Cathy Linh Che

Cathy Linh Che is the author of Split (Alice James Books), winner of the Kundiman Poetry Prize, the Norma Farber First Book Award from the Poetry Society of America, and the Best Poetry Book Award from the Association of Asian American Studies.

Her work has been published in POETRY, Los Angeles Review of Books, and Gulf Coast. She has received awards from MacDowell, Djerassi, The Anderson Center, The Kimmel Harding Nelson Center, Artist Trust, Hedgebrook, Poets House, Poets & Writers, The Fine Arts Work Center at Provincetown, The Asian American Literary Review, The Center for Book Arts, The Lower Manhattan Cultural Council’s Workspace Residency, the Jerome Foundation. She has taught at the 92nd Street Y, New York University, Fordham University, Sierra Nevada College, and the Polytechnic University at NYU. She was Sierra Nevada College’s Distinguished Visiting Professor and Writer in Residence. She serves as Executive Director at Kundiman and lives in Queens.

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  1. […] Cathy Linh Che lives and works in Philadelphia. We spoke during the global COVID-19 pandemic when she was working on a poetry manuscript based on her parents experience as Vietnamese refugees. When they were in the refugee camp, they were extras in the movie Apocalypse Now. She has also been doing a daily writing practice with a group called The Grind. The work considers what beauty means in the context of someone who was sexually violated as a young person and how this colors one’s experience in their own body – there are also other tones in the writing. Additionally, she has been working on creating a project where her parents voices are heard over the famous Napalm scene in Apocalypse Now, in which they appear. To hear more from Cathy Linh Che, including further discussion about the film and how her work is a way of complicating the story, listen to the complete interview. […]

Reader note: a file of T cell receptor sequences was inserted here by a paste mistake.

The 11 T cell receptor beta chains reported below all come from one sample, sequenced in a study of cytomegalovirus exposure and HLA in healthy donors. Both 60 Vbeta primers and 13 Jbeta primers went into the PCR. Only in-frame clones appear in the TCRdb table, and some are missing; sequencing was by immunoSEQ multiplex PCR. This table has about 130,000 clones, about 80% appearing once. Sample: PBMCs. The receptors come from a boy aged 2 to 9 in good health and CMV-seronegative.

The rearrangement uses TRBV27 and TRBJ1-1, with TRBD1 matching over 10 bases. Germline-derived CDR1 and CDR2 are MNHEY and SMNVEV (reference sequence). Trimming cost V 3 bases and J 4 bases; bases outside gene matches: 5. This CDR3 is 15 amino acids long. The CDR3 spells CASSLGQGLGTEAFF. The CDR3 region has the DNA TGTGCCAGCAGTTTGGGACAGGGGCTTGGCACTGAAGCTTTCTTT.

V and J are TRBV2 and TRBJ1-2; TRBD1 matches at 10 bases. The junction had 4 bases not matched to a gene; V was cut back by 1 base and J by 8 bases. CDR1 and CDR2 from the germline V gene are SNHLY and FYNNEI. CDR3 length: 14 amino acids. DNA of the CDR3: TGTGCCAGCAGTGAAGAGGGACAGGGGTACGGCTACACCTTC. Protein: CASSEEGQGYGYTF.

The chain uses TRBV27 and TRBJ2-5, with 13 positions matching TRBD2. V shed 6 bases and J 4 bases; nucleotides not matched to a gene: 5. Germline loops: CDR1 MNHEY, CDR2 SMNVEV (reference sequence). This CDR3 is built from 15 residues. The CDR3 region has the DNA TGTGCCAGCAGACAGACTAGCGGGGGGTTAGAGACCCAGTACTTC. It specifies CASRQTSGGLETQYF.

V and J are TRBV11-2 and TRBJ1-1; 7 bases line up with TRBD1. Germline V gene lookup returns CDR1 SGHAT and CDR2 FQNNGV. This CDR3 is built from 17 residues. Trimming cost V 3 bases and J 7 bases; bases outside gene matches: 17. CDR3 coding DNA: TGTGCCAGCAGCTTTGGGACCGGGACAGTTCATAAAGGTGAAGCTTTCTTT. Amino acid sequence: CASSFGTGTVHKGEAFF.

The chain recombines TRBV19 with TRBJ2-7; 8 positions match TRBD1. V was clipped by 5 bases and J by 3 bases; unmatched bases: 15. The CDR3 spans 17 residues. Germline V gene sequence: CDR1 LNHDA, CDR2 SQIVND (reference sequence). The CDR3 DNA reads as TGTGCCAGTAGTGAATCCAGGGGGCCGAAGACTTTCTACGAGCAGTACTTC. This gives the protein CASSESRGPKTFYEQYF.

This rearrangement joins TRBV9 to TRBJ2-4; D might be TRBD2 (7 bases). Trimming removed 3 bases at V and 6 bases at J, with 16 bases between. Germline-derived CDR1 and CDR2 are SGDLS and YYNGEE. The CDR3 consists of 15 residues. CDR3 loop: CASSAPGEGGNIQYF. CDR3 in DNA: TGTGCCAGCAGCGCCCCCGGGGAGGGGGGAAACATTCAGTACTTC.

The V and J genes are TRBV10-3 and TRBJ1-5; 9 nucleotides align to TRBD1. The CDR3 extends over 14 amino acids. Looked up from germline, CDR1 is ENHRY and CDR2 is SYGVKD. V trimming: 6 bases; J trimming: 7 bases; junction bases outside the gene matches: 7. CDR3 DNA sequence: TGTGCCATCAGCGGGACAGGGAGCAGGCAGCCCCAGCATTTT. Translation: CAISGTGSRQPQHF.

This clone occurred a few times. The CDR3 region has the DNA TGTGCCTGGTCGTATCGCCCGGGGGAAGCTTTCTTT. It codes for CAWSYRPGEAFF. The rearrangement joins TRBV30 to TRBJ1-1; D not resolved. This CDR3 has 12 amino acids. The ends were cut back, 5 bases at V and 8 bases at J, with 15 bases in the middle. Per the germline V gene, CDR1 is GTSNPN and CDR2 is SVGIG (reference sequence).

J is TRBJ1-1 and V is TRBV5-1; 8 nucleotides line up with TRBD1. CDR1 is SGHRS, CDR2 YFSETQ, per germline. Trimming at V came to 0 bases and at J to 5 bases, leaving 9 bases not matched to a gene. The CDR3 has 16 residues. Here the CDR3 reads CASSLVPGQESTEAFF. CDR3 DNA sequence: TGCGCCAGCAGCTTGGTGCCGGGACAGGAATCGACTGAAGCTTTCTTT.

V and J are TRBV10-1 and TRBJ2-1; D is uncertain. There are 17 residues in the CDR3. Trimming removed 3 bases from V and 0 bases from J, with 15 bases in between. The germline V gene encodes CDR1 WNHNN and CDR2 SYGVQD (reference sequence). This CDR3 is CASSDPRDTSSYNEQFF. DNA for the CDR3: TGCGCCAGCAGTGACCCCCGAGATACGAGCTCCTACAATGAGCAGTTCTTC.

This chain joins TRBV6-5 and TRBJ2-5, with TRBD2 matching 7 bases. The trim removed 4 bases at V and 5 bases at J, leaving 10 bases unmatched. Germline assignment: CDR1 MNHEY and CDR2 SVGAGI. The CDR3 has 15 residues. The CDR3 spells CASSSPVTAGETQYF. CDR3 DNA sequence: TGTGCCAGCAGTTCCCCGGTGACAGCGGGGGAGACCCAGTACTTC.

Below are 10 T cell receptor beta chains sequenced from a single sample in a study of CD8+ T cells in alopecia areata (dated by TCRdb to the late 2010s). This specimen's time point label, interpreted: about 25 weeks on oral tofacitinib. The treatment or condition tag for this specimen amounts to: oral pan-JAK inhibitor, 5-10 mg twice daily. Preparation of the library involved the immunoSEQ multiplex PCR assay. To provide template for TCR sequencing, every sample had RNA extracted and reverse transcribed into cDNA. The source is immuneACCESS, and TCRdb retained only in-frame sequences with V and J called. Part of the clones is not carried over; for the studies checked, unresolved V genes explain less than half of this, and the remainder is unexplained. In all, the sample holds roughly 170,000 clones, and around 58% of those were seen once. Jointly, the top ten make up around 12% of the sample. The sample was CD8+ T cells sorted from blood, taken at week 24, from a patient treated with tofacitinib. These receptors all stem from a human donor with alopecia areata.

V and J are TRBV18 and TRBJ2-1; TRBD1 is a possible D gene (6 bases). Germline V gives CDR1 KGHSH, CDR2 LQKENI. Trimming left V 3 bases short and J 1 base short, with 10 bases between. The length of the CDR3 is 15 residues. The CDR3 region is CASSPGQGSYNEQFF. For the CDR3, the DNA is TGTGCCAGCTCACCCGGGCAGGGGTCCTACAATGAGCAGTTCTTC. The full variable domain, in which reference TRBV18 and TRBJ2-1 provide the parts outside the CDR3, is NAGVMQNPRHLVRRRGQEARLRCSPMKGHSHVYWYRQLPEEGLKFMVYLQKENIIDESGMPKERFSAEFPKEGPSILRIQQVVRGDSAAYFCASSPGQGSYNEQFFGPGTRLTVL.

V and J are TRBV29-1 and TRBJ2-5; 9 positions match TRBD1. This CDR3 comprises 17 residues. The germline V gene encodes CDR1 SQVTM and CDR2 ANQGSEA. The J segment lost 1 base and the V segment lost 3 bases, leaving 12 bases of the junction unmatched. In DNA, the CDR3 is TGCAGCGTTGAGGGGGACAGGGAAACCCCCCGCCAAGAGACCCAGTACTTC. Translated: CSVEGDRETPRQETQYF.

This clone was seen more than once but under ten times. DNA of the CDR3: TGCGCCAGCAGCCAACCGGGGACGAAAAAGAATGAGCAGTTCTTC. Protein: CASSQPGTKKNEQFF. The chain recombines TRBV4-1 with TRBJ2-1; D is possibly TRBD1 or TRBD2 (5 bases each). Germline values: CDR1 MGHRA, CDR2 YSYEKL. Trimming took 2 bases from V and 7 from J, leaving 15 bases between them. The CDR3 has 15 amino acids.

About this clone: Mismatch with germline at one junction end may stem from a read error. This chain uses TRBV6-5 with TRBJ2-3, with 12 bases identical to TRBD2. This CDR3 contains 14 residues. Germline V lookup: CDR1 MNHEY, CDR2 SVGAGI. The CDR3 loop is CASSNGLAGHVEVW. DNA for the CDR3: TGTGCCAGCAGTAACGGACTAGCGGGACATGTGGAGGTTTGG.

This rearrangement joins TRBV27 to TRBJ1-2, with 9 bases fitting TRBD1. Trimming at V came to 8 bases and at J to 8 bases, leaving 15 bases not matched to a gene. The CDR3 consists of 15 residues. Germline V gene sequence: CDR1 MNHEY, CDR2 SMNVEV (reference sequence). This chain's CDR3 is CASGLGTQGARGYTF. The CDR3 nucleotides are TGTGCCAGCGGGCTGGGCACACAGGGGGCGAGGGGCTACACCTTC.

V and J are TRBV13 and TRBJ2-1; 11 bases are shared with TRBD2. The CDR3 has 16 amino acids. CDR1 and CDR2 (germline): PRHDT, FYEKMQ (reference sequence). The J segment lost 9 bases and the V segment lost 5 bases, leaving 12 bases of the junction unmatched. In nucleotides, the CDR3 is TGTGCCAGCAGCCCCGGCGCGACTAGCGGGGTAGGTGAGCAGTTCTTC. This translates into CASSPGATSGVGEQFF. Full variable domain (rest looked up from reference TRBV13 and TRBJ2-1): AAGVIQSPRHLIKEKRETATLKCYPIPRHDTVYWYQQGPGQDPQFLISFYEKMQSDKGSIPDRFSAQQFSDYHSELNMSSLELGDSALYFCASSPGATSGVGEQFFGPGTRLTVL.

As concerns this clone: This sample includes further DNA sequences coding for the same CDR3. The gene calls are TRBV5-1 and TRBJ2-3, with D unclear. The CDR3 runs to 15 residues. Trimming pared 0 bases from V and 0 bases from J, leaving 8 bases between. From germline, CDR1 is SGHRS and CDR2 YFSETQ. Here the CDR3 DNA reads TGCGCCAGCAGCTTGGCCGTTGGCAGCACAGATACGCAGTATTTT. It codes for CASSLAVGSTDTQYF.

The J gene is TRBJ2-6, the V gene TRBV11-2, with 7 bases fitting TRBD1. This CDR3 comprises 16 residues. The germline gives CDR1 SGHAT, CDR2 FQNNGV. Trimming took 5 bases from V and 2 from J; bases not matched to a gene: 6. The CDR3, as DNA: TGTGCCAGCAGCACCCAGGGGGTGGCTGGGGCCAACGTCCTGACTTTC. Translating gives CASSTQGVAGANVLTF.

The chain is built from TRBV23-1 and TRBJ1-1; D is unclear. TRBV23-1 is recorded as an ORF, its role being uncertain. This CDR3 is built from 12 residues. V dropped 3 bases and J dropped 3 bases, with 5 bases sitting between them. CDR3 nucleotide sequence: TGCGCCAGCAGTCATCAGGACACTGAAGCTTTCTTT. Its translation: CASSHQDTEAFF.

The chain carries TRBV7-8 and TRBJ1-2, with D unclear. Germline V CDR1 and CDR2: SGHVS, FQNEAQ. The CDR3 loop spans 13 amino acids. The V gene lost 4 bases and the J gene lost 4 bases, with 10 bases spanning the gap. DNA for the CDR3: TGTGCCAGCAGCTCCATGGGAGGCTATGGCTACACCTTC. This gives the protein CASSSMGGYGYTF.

2. […] Cathy Linh Che lives and works in Philadelphia. We spoke during the global COVID-19 pandemic when she was working on a poetry manuscript based on her parents experience as Vietnamese refugees. When they were in the refugee camp, they were extras in the movie Apocalypse Now. She has also been doing a daily writing practice with a group called The Grind. The work considers what beauty means in the context of someone who was sexually violated as a young person and how this colors one’s experience in their own body – there are also other tones in the writing. Additionally, she has been working on creating a project where her parents voices are heard over the famous Napalm scene in Apocalypse Now, in which they appear. To hear more from Cathy Linh Che, including further discussion about the film and how her work is a way of complicating the story, listen to the complete interview. […]